I got this version of the song from Danny Spooner which he had recorded on his 2002 album “Launch Out Onto The Deep”. That wonderful day that he spent largely on my porch trying so patiently – and eventually successfully – to help me break my mental block to understand his concertina style, this was the song we worked on the most. Stan Hugill wrote that it is a focsul forbitter that occasionally saw use as a chantey when stomping ’round the capstan. Based on when Cecil Sharp collected it the song dates at least as far back as 1900-ish and many variations abound.
. Em D Em D
Ye Western Ocean labourers I’d have you all beware,
Em D Em D Em
When ye join with a packet ship, no dungaree jumpers wear;
. G Em G D
But get you a good set of oilskins all ready to your hand,
. Em D Em D Em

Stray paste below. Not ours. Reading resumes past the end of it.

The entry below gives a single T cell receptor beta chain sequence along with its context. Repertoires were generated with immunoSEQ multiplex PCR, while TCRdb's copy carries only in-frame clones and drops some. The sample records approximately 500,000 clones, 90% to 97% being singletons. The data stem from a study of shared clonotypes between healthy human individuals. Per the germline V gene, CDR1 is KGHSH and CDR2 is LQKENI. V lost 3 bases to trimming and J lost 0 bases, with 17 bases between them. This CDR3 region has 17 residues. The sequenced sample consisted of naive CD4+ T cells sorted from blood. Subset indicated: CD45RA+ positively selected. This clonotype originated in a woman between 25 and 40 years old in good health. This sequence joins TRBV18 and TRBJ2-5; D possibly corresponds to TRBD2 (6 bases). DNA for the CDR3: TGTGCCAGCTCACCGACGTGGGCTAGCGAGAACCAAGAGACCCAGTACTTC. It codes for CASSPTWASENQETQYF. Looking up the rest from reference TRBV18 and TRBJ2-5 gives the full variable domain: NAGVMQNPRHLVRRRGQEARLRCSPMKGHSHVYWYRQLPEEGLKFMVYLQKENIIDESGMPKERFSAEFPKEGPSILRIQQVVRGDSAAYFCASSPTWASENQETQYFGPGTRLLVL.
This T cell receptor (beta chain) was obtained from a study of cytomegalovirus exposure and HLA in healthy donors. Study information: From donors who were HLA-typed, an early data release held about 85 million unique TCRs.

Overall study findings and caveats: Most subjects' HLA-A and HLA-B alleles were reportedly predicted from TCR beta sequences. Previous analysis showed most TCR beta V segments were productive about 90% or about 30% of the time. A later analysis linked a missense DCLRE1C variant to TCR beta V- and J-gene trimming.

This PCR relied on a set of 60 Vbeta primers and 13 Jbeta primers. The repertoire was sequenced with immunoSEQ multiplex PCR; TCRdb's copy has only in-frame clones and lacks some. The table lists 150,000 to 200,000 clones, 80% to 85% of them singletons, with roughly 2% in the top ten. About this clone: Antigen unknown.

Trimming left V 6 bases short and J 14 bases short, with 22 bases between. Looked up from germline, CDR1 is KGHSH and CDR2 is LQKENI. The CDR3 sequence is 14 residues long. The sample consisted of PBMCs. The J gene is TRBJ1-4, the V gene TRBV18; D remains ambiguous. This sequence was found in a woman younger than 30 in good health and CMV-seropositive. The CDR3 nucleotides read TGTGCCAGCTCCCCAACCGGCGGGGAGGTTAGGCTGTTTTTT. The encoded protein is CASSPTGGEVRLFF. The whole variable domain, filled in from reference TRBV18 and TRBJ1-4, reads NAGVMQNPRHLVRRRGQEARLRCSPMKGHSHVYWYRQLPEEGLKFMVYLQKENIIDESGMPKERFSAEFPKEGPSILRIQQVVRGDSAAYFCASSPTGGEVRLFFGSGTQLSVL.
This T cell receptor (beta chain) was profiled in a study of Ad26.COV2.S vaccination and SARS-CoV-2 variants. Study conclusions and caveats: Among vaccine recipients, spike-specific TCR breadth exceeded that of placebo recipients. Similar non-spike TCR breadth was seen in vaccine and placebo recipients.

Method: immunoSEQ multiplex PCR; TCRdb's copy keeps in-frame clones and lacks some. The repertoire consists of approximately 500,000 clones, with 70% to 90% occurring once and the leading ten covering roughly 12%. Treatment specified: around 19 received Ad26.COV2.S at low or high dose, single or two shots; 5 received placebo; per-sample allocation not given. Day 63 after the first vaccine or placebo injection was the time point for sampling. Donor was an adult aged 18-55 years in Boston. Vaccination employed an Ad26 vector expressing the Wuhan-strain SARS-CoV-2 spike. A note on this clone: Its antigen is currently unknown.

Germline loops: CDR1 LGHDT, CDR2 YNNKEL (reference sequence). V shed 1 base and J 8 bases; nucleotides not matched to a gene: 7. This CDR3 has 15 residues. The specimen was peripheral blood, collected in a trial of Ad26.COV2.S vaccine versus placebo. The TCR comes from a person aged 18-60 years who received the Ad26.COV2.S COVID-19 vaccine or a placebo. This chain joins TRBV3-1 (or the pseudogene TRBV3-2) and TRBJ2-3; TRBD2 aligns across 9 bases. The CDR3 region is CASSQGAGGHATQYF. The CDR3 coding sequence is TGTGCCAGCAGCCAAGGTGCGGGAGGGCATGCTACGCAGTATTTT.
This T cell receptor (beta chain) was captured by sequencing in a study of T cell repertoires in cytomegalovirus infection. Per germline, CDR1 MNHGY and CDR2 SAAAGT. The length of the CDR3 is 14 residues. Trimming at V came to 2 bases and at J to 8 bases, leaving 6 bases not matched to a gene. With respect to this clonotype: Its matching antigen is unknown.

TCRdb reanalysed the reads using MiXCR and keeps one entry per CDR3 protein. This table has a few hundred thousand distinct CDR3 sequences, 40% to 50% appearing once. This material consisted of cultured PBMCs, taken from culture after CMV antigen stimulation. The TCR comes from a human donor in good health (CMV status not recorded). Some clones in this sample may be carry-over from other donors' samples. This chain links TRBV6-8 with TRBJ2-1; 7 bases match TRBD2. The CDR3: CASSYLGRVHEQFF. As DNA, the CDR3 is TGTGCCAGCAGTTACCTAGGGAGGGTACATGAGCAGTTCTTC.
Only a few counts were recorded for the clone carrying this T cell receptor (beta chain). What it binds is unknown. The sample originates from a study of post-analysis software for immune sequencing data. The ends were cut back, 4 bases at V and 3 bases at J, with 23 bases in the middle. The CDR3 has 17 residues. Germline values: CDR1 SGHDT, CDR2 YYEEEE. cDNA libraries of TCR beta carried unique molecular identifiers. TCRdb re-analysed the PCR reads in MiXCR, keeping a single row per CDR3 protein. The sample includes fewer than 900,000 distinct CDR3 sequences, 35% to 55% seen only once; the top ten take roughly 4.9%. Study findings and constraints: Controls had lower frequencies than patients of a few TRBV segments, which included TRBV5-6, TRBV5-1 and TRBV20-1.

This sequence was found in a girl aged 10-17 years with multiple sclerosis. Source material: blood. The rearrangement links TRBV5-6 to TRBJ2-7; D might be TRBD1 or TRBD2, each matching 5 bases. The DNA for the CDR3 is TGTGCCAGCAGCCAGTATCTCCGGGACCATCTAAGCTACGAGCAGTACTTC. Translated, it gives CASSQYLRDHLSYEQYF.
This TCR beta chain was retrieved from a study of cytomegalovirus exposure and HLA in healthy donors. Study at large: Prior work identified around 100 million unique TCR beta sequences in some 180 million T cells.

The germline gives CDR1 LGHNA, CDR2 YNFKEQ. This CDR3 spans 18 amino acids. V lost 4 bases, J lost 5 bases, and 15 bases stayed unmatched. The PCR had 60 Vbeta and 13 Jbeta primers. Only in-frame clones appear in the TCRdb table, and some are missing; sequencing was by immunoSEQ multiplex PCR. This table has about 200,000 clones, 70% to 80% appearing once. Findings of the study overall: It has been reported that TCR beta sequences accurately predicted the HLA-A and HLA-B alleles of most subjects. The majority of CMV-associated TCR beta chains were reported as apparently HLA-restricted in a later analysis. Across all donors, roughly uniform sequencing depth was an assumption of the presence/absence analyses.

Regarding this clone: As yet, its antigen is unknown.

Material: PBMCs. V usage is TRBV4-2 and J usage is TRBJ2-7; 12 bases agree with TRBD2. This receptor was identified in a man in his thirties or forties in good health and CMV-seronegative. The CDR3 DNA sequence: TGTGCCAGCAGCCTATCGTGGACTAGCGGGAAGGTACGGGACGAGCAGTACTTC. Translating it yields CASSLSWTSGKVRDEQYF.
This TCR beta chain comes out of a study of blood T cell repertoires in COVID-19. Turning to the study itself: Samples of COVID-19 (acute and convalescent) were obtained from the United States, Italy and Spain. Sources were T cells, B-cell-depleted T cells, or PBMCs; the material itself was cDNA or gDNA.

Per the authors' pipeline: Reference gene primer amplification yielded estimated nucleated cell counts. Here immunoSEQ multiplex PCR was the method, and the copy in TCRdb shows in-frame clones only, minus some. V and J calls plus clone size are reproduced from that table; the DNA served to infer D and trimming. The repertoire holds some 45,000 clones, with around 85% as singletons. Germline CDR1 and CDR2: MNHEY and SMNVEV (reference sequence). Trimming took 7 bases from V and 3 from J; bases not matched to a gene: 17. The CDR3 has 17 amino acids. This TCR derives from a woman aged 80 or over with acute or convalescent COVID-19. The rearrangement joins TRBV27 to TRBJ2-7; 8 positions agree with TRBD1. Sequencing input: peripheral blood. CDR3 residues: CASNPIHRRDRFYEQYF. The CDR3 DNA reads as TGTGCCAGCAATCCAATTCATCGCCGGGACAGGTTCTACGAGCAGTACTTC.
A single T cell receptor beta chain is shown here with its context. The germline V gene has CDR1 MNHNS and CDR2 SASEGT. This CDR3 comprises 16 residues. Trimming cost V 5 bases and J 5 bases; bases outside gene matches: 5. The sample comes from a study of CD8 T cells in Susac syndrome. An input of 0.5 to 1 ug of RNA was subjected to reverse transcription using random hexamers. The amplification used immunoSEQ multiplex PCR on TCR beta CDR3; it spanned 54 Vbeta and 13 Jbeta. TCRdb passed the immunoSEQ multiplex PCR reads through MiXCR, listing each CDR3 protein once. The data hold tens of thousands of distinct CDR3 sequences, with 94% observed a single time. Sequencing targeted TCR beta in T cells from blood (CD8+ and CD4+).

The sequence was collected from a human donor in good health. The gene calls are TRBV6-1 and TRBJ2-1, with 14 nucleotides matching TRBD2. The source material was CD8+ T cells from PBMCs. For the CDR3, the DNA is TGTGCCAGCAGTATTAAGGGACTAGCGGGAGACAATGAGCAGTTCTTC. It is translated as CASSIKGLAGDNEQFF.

For there blow some cold nor’westers on the Banks of Newfoundland!
. G Em
We’ll scrape her and we’ll scrub her
. G D
With holystone and sand,
And remember them cold nor’westers
D Em D Em
On the Banks of Newfoundland.
There’s Barney Lynch from Ballynahinch, Spud Murphy and some more,
By Christ, they worked like hell, me boys, on the road to Baltimore;
They pawned their gear in Liverpool and they shipped as they did stand,
And there blows some cold nor’westers on the Banks of Newfoundland.
Well the mate he comes on the deck, me boys, and loudly he do roar:
“Come rattle her in, me lucky lads! We’re bound for America’s shore!
Go wipe the blood off that dead-man’s face and heave to beat the band,
For there blows some cold nor’westers on the Banks of Newfoundland!”
So now it’s reef and reef, me boys, with the topsul frozen hard,
It’s mount and pass every mother’s son on a ninety-foot tops’l yard.
It’s lay aloft you lazy whores and heave or you’ll be damned!
For there blows some cold nor’westers on the Banks of Newfoundland.
Well now we’re off of the Hook, me boys; the land is white with snow,
We’ll get some time at the pay table and have some time below;
And the pretty girls will come down in flocks and to us they will stand,
Saying, “It’s snugger with me than it is at sea on the Banks of Newfoundland.”